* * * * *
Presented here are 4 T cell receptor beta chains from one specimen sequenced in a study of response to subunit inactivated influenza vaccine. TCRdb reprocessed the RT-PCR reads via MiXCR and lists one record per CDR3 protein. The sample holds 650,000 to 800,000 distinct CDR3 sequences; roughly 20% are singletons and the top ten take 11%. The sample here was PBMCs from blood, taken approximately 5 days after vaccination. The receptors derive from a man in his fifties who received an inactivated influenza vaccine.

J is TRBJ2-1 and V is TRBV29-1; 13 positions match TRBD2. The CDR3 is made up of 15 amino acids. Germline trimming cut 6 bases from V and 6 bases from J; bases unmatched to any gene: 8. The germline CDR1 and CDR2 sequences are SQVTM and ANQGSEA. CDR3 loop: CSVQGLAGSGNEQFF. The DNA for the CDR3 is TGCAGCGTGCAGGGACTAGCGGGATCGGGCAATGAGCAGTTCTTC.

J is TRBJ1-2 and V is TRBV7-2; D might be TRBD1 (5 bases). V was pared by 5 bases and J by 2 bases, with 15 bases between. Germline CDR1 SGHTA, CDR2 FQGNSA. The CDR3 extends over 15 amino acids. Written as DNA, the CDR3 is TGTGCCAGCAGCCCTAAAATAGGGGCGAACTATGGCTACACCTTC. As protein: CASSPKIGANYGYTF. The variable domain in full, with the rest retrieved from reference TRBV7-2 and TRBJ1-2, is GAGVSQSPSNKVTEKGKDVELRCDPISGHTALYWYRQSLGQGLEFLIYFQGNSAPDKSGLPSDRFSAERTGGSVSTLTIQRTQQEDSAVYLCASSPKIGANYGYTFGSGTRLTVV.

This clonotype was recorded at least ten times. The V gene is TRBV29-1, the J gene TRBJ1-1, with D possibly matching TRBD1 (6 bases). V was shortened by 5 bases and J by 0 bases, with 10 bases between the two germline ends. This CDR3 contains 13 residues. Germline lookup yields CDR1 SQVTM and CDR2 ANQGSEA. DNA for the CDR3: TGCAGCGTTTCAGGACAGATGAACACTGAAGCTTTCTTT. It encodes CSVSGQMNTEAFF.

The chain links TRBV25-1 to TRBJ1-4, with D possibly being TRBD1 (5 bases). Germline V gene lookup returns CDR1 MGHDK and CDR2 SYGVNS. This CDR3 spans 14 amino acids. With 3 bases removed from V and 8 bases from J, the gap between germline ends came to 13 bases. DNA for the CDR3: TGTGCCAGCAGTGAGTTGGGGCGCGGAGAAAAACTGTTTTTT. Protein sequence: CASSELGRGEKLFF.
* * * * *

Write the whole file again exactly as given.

Presented here are 4 T cell receptor beta chains from one specimen sequenced in a study of response to subunit inactivated influenza vaccine. TCRdb reprocessed the RT-PCR reads via MiXCR and lists one record per CDR3 protein. The sample holds 650,000 to 800,000 distinct CDR3 sequences; roughly 20% are singletons and the top ten take 11%. The sample here was PBMCs from blood, taken approximately 5 days after vaccination. The receptors derive from a man in his fifties who received an inactivated influenza vaccine.

J is TRBJ2-1 and V is TRBV29-1; 13 positions match TRBD2. The CDR3 is made up of 15 amino acids. Germline trimming cut 6 bases from V and 6 bases from J; bases unmatched to any gene: 8. The germline CDR1 and CDR2 sequences are SQVTM and ANQGSEA. CDR3 loop: CSVQGLAGSGNEQFF. The DNA for the CDR3 is TGCAGCGTGCAGGGACTAGCGGGATCGGGCAATGAGCAGTTCTTC.

J is TRBJ1-2 and V is TRBV7-2; D might be TRBD1 (5 bases). V was pared by 5 bases and J by 2 bases, with 15 bases between. Germline CDR1 SGHTA, CDR2 FQGNSA. The CDR3 extends over 15 amino acids. Written as DNA, the CDR3 is TGTGCCAGCAGCCCTAAAATAGGGGCGAACTATGGCTACACCTTC. As protein: CASSPKIGANYGYTF. The variable domain in full, with the rest retrieved from reference TRBV7-2 and TRBJ1-2, is GAGVSQSPSNKVTEKGKDVELRCDPISGHTALYWYRQSLGQGLEFLIYFQGNSAPDKSGLPSDRFSAERTGGSVSTLTIQRTQQEDSAVYLCASSPKIGANYGYTFGSGTRLTVV.

This clonotype was recorded at least ten times. The V gene is TRBV29-1, the J gene TRBJ1-1, with D possibly matching TRBD1 (6 bases). V was shortened by 5 bases and J by 0 bases, with 10 bases between the two germline ends. This CDR3 contains 13 residues. Germline lookup yields CDR1 SQVTM and CDR2 ANQGSEA. DNA for the CDR3: TGCAGCGTTTCAGGACAGATGAACACTGAAGCTTTCTTT. It encodes CSVSGQMNTEAFF.

The chain links TRBV25-1 to TRBJ1-4, with D possibly being TRBD1 (5 bases). Germline V gene lookup returns CDR1 MGHDK and CDR2 SYGVNS. This CDR3 spans 14 amino acids. With 3 bases removed from V and 8 bases from J, the gap between germline ends came to 13 bases. DNA for the CDR3: TGTGCCAGCAGTGAGTTGGGGCGCGGAGAAAAACTGTTTTTT. Protein sequence: CASSELGRGEKLFF.